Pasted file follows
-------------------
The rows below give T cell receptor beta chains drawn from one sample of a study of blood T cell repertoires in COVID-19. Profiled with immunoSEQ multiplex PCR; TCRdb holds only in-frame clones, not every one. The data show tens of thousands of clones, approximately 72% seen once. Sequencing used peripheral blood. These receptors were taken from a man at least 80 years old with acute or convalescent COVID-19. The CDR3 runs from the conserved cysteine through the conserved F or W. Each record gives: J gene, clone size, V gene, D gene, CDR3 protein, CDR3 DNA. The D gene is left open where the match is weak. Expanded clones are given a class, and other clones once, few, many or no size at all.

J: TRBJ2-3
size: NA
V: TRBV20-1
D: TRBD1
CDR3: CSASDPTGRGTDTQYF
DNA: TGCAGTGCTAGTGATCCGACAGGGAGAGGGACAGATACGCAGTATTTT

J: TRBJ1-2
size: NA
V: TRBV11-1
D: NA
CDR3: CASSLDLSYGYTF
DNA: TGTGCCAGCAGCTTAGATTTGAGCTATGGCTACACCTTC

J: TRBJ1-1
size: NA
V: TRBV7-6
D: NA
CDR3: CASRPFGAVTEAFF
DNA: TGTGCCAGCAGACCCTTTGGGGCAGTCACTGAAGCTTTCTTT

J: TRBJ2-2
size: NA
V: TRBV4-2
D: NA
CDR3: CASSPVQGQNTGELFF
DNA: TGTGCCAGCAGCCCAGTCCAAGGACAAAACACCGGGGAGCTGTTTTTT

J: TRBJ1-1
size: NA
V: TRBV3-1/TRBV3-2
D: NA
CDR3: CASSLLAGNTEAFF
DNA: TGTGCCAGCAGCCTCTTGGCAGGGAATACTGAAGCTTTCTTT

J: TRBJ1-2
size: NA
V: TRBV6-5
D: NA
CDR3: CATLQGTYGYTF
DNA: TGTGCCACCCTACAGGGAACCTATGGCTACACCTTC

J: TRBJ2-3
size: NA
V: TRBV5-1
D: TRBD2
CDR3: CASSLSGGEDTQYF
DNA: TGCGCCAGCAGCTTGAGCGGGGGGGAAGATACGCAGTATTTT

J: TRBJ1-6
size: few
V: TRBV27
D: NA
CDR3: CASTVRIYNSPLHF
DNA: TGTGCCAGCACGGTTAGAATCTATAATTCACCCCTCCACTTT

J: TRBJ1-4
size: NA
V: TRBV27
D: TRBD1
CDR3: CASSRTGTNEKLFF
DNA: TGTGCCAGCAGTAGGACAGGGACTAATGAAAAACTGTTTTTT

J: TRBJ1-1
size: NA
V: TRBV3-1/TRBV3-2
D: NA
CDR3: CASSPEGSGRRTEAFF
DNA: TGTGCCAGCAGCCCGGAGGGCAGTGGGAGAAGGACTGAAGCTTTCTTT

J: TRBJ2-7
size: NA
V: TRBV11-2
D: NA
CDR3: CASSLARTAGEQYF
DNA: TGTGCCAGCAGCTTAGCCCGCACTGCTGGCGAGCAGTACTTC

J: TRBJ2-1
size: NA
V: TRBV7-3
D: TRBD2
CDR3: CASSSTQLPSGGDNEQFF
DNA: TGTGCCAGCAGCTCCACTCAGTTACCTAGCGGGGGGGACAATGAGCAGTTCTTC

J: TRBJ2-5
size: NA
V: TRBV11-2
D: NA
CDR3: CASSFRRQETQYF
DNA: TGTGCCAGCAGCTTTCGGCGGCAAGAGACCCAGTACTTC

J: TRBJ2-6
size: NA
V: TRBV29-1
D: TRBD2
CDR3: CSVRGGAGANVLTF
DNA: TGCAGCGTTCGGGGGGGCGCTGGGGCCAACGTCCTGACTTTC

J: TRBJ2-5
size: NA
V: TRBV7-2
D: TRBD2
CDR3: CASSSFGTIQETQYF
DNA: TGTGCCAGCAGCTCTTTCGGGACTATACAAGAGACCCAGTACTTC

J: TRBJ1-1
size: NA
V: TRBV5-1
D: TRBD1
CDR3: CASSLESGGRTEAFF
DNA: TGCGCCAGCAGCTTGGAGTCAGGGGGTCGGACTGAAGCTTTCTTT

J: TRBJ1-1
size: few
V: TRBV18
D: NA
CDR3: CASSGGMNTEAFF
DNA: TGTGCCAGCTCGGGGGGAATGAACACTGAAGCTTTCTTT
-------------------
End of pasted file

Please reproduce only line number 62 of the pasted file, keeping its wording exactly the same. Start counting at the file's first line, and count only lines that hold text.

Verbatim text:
J: TRBJ2-7